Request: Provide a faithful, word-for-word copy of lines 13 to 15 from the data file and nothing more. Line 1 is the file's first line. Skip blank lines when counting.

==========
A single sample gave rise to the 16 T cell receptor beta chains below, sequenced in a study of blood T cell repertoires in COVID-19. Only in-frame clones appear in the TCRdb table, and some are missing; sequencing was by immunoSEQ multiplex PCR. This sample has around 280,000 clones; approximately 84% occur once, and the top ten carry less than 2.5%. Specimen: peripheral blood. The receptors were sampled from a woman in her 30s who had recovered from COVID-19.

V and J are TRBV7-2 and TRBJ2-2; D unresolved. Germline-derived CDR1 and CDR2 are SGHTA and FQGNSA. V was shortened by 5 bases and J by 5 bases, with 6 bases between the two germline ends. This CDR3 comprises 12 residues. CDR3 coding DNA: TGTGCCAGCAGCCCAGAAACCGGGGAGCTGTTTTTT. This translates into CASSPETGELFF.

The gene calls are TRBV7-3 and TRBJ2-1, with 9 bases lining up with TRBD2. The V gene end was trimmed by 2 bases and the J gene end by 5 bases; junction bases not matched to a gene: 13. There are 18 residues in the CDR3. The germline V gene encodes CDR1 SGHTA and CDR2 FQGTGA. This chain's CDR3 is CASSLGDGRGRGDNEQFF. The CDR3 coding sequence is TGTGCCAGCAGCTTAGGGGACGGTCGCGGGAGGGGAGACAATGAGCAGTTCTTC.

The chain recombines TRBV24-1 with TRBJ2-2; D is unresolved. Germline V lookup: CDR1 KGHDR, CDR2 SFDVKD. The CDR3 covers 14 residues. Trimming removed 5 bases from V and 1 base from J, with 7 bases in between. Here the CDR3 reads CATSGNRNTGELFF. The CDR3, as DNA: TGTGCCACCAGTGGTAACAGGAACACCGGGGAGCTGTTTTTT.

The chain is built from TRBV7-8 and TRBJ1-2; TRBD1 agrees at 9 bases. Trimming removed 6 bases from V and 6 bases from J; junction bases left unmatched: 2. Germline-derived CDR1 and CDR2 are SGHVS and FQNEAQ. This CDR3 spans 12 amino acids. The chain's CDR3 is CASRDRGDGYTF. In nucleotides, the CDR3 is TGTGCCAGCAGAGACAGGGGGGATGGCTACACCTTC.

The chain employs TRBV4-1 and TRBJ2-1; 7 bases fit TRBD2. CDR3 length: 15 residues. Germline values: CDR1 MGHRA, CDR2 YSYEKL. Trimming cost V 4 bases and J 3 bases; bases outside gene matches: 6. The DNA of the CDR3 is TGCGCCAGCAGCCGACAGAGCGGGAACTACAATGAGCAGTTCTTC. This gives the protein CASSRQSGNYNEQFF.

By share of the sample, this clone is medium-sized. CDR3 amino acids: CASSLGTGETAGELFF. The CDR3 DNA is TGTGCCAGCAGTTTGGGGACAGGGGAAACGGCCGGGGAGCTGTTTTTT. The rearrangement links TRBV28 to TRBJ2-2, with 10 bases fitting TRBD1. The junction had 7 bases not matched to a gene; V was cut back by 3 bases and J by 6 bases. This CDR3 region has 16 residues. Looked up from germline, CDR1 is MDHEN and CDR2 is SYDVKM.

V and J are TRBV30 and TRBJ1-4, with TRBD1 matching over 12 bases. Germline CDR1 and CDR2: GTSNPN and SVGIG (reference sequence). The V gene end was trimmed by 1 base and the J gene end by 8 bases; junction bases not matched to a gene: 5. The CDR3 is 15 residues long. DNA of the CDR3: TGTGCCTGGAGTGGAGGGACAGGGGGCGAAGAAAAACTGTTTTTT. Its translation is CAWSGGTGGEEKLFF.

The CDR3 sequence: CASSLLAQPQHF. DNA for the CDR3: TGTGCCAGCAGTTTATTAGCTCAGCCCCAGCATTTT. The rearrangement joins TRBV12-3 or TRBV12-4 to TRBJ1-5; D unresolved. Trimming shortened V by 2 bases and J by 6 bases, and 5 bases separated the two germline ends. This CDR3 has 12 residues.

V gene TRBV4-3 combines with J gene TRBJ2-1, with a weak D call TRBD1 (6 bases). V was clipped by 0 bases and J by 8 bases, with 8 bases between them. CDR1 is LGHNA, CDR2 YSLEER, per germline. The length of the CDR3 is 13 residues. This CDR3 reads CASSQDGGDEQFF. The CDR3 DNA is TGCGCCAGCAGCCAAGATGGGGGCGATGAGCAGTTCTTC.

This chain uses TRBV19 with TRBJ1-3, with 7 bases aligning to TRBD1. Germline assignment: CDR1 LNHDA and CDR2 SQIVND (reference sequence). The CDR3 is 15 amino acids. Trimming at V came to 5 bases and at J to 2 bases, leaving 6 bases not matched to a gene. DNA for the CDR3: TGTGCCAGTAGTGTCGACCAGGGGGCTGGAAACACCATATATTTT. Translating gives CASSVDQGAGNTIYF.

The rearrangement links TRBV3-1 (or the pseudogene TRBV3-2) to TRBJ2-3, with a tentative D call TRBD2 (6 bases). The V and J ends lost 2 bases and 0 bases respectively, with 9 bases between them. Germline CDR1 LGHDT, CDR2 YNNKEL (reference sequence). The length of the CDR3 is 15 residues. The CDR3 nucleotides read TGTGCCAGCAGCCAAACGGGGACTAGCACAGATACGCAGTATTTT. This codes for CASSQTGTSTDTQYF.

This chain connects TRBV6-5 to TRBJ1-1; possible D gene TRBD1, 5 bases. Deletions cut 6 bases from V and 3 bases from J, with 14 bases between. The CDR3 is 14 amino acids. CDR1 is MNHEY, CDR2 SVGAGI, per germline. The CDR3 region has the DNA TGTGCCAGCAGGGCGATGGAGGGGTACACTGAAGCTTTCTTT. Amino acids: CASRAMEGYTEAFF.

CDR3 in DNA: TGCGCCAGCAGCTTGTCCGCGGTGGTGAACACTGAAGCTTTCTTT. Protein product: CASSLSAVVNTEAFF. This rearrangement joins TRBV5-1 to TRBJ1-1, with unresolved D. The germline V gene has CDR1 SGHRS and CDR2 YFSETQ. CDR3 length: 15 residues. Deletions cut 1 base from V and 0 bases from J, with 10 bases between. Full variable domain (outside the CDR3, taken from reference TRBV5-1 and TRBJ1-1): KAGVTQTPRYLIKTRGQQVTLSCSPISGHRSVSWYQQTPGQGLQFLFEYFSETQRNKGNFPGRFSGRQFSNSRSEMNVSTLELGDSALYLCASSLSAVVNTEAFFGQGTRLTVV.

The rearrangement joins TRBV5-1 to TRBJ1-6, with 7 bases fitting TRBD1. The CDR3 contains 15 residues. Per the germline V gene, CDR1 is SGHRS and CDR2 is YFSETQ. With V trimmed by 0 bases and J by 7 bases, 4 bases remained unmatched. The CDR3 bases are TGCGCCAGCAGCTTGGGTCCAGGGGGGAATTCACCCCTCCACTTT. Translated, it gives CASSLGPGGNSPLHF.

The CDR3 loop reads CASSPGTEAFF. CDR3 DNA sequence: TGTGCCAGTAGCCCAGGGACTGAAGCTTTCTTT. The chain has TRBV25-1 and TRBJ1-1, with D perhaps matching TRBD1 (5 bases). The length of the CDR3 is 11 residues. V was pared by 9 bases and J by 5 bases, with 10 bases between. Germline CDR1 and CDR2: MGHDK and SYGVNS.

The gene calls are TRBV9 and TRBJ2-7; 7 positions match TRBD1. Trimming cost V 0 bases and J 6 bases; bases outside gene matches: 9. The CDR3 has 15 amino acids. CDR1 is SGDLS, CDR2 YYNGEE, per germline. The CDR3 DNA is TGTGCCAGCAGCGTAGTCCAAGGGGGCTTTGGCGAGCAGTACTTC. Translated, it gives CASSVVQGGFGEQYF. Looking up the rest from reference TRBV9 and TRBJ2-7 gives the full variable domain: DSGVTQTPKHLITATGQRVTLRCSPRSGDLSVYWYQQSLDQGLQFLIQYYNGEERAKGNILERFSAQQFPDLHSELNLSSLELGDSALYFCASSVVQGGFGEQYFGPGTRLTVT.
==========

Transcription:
This chain connects TRBV6-5 to TRBJ1-1; possible D gene TRBD1, 5 bases. Deletions cut 6 bases from V and 3 bases from J, with 14 bases between. The CDR3 is 14 amino acids. CDR1 is MNHEY, CDR2 SVGAGI, per germline. The CDR3 region has the DNA TGTGCCAGCAGGGCGATGGAGGGGTACACTGAAGCTTTCTTT. Amino acids: CASRAMEGYTEAFF.

CDR3 in DNA: TGCGCCAGCAGCTTGTCCGCGGTGGTGAACACTGAAGCTTTCTTT. Protein product: CASSLSAVVNTEAFF. This rearrangement joins TRBV5-1 to TRBJ1-1, with unresolved D. The germline V gene has CDR1 SGHRS and CDR2 YFSETQ. CDR3 length: 15 residues. Deletions cut 1 base from V and 0 bases from J, with 10 bases between. Full variable domain (outside the CDR3, taken from reference TRBV5-1 and TRBJ1-1): KAGVTQTPRYLIKTRGQQVTLSCSPISGHRSVSWYQQTPGQGLQFLFEYFSETQRNKGNFPGRFSGRQFSNSRSEMNVSTLELGDSALYLCASSLSAVVNTEAFFGQGTRLTVV.

The rearrangement joins TRBV5-1 to TRBJ1-6, with 7 bases fitting TRBD1. The CDR3 contains 15 residues. Per the germline V gene, CDR1 is SGHRS and CDR2 is YFSETQ. With V trimmed by 0 bases and J by 7 bases, 4 bases remained unmatched. The CDR3 bases are TGCGCCAGCAGCTTGGGTCCAGGGGGGAATTCACCCCTCCACTTT. Translated, it gives CASSLGPGGNSPLHF.